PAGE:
Now comes “Look out!” G-d “opens the donkey’s mouth” to ask: “What did I do to you, to make you strike me three times?” Balaam rages: “You ridiculed me! If I had a sword in my hand I would kill you.” More reasonable than he is, the donkey pleads: “Am I not the same donkey you rode all your life? Did I ever do this before?” Balaam has to admit: “No.” Only then does he see the danger. He bows before the angel, who tells him that if not for the donkey’s alert action, “I would kill you, and keep her alive.” Her? For no apparent reason, Balaam’s donkey is female. Her warning is worth heeding.

Still Balaam does not change his mind. The Torah text traces his course. He reluctantly speaks the words of blessing that G-d puts in his mouth. So Balak withdraws his offer. Then Balaam, no longer trusting in his sorcery, sets out to destroy Israel another way. He organizes a campaign of seduction. “The men of Israel began to whore around with the daughters of Moab,” we will read in Chapter 25, resulting in an epidemic of idolatry and disease. The plague spread by Balaam’s sacred prostitutes kills 24,000. When the Israelite army conquers Midian, no talking donkey will warn Balaam this time. His evil life ends on a sword.

Most of us might not have the opportunity to grab our friend’s bicycle and pull it away from that truck. But we can yell “Look out!” And hope that the leaders take warning from us, the talking donkeys. We need to talk. Those who do, can be heroic – or mistaken. They can also be worth be worth listening to.

Was Edward Snowden a talking donkey?

Is a rabbi or minister who warns against measures that destroy the American family a talking donkey?

And what about Bibi Netanyahu? Another talking donkey?

Let’s learn from Balaam’s mistakes. Listen.

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KNOW THE LAW – AND UNDERSTAND IT? – Khukas – Numb.19:1—22:1 – by Rabbi Baruch Cohon

KNOW THE LAW – AND UNDERSTAND IT? – Khukas – Numb.19:1—22:1 – by Rabbi Baruch Cohon
Torah law comes in three varieties. One is called eydos – ordinances. A second one is called khukim – decrees. And the third is called mishpatim – judgments.

We define eydos as rules of life that would be obvious without even writing them down. Frequently they are compared to accepted customs that acquire the force of law. Wearing clothes, for example.

Mishpatim are logical conclusions from reality, formalized into law. The word mishpat means “justice.” To be fair, to be just, we must follow these laws. Like the Torah’s admonition that a murderer shall not be put to death until he stands trial. Make sure we have the right one.

Khukim – decrees, or statutes, present a different challenge. They seem to defy human intelligence. Since this week’s reading is called Khukas we have a perfect opportunity to explore some puzzling commandments. One which opens our reading describes the sacrifice of the Red Heifer, an offering which has no stated purpose but is described in full detail. We are told that this offering took place only nine times in all Jewish history, and we still don’t know why. But it is anticipated for the tenth (and last?) time when the Messiah arrives. Along with that sacrifice comes the law of tum’ah – contamination – applied to the priest who gathers the cow’s ashes. He sprinkles the sacrifice with holy water, thus purifying it. But he himself becomes contaminated – therefore unable to join in any normal activity – and remains so until nightfall. So this is a case where the same action “purifies the contaminated, and contaminates the pure.”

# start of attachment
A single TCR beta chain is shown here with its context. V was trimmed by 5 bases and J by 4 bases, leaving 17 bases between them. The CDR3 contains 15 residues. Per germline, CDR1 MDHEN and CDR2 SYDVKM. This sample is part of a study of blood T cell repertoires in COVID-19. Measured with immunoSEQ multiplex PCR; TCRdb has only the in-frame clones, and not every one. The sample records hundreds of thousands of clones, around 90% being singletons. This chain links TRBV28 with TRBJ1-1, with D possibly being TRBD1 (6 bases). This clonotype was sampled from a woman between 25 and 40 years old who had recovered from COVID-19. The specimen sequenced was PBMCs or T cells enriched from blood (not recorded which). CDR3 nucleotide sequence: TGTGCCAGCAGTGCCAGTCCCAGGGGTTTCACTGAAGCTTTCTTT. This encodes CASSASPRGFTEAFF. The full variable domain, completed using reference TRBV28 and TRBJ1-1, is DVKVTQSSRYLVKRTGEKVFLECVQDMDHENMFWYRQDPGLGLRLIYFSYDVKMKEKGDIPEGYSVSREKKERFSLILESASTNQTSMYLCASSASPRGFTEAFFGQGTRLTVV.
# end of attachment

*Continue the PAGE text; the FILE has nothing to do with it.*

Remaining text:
Tum’ah becomes more serious when a human being comes in contact not with a dead animal but a dead human body. Now it lasts a week. And if the death takes place in a tent, or if the body is brought into the tent, everything in the tent is contaminated and must be sprinkled with cleansing water, as of course the living humans too. In today’s Jewish world the mikvah substitutes for the ancient sprinkle. Proximity to death still contaminates, so a Jewish cemetery will have water faucets available for visitors to use. And returning from the funeral to enter a house of mourning, we prepare a pitcher and basin on the porch for our guests.

Yet the riddle remains. How do we explain the concept of ritual contamination? This law is not based on logic. Don’t argue. Just do it!

A decree or a statue, therefore, is a law passed down from above by absolute authority, whether human or Divine. In Chapter 30 we will read: “These are the decrees that G-d commanded Moses.” And later in the Book of Joshua we see how he signed a treaty with the people binding their agreement to dispose of all their idols, and ”made it a statute and a law.”

All through this reading we will find the imminence and effect of losing treasured people. First it is Miriam who dies. We read simply that she dies and gets buried. We don’t know who buried her, or what kind of mourning the people did. But we know they felt her loss. In her honor, says our Midrash, a miraculous well followed the Israelite people all through their 40 years in the desert. As soon as she died, they had no water to drink. That’s what they complained about.

Soon thereafter, they lose Aaron. He and his son Elazar climb the mountain, he gives Elazar his priestly robe, and his life ends. He is buried on the mountain, and the people mourn him for 30 days.

Why 30 days? Significantly, we will read no law about 30 days of mourning. Yet we still observe it. Granted, it is now just the first of 11 months of Kaddish, but the first month is the deepest, starting with the week of shiva when the mourners traditionally stay at home and refrain from work or other regular activities while they accept sympathy calls; and proceeding through the rest of the 30 days when it is customary not to visit the grave or to partake in entertainment. Aaron was a great man in our history, but memorializing him took no different form from how we honor each of our departed ever since. As we will read in Deuteronomy, Moses himself was also mourned by the entire people for 30 days.

We need these various kinds of laws – ordinances, judgments, decrees — to help us relate to each other. They teach us to respect those who live by those laws, to support those who teach and enforce those laws and to share an ordered society.

Dealing with death is different. No law we can write or even understand limits any one lifetime. Human beings live and die by a decree we cannot know. All we can do for those we love while they are with us, is to help them live. After that, we can honor good people’s memories as we have always done — from the heart.